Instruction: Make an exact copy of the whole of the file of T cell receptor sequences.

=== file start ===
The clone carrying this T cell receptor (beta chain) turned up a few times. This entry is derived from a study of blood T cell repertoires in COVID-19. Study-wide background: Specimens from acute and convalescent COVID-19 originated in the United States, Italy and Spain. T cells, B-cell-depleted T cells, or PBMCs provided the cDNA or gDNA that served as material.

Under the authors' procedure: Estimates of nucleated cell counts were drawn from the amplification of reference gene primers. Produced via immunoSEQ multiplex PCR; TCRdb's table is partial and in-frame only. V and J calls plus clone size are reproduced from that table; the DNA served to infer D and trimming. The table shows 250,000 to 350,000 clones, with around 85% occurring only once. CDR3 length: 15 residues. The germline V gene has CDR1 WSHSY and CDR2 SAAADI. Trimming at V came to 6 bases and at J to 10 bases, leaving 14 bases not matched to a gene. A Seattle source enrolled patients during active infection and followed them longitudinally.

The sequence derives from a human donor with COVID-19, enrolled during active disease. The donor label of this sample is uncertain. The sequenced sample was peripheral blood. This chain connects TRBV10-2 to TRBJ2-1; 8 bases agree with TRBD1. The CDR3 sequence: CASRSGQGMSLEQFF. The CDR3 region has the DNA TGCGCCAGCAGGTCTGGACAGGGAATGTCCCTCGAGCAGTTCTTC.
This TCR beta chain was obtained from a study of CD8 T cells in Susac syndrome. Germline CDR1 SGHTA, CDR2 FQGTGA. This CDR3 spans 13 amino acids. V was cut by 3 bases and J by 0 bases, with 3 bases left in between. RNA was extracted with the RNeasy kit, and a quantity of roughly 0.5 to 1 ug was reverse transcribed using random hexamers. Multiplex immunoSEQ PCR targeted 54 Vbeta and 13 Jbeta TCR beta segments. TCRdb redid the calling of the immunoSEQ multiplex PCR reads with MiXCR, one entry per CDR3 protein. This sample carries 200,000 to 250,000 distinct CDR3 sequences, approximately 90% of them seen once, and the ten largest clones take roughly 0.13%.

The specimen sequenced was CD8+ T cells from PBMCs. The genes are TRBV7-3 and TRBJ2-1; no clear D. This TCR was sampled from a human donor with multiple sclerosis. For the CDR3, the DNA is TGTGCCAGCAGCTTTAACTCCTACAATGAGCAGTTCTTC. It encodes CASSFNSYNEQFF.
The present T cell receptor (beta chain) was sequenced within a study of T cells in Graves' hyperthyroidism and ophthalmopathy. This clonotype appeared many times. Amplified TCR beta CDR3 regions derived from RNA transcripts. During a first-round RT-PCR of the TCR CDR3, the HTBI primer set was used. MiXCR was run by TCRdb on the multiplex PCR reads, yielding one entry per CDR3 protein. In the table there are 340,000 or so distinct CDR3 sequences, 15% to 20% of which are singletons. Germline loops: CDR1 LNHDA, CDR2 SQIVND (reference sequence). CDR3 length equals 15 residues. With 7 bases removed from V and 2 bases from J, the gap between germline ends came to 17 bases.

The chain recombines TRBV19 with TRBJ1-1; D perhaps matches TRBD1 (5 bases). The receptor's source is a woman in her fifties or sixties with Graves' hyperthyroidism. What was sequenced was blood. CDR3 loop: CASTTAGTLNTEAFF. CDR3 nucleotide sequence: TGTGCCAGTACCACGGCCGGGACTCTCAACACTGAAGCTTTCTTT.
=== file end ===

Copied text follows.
The clone carrying this T cell receptor (beta chain) turned up a few times. This entry is derived from a study of blood T cell repertoires in COVID-19. Study-wide background: Specimens from acute and convalescent COVID-19 originated in the United States, Italy and Spain. T cells, B-cell-depleted T cells, or PBMCs provided the cDNA or gDNA that served as material.

Under the authors' procedure: Estimates of nucleated cell counts were drawn from the amplification of reference gene primers. Produced via immunoSEQ multiplex PCR; TCRdb's table is partial and in-frame only. V and J calls plus clone size are reproduced from that table; the DNA served to infer D and trimming. The table shows 250,000 to 350,000 clones, with around 85% occurring only once. CDR3 length: 15 residues. The germline V gene has CDR1 WSHSY and CDR2 SAAADI. Trimming at V came to 6 bases and at J to 10 bases, leaving 14 bases not matched to a gene. A Seattle source enrolled patients during active infection and followed them longitudinally.

The sequence derives from a human donor with COVID-19, enrolled during active disease. The donor label of this sample is uncertain. The sequenced sample was peripheral blood. This chain connects TRBV10-2 to TRBJ2-1; 8 bases agree with TRBD1. The CDR3 sequence: CASRSGQGMSLEQFF. The CDR3 region has the DNA TGCGCCAGCAGGTCTGGACAGGGAATGTCCCTCGAGCAGTTCTTC.
This TCR beta chain was obtained from a study of CD8 T cells in Susac syndrome. Germline CDR1 SGHTA, CDR2 FQGTGA. This CDR3 spans 13 amino acids. V was cut by 3 bases and J by 0 bases, with 3 bases left in between. RNA was extracted with the RNeasy kit, and a quantity of roughly 0.5 to 1 ug was reverse transcribed using random hexamers. Multiplex immunoSEQ PCR targeted 54 Vbeta and 13 Jbeta TCR beta segments. TCRdb redid the calling of the immunoSEQ multiplex PCR reads with MiXCR, one entry per CDR3 protein. This sample carries 200,000 to 250,000 distinct CDR3 sequences, approximately 90% of them seen once, and the ten largest clones take roughly 0.13%.

The specimen sequenced was CD8+ T cells from PBMCs. The genes are TRBV7-3 and TRBJ2-1; no clear D. This TCR was sampled from a human donor with multiple sclerosis. For the CDR3, the DNA is TGTGCCAGCAGCTTTAACTCCTACAATGAGCAGTTCTTC. It encodes CASSFNSYNEQFF.
The present T cell receptor (beta chain) was sequenced within a study of T cells in Graves' hyperthyroidism and ophthalmopathy. This clonotype appeared many times. Amplified TCR beta CDR3 regions derived from RNA transcripts. During a first-round RT-PCR of the TCR CDR3, the HTBI primer set was used. MiXCR was run by TCRdb on the multiplex PCR reads, yielding one entry per CDR3 protein. In the table there are 340,000 or so distinct CDR3 sequences, 15% to 20% of which are singletons. Germline loops: CDR1 LNHDA, CDR2 SQIVND (reference sequence). CDR3 length equals 15 residues. With 7 bases removed from V and 2 bases from J, the gap between germline ends came to 17 bases.

The chain recombines TRBV19 with TRBJ1-1; D perhaps matches TRBD1 (5 bases). The receptor's source is a woman in her fifties or sixties with Graves' hyperthyroidism. What was sequenced was blood. CDR3 loop: CASTTAGTLNTEAFF. CDR3 nucleotide sequence: TGTGCCAGTACCACGGCCGGGACTCTCAACACTGAAGCTTTCTTT.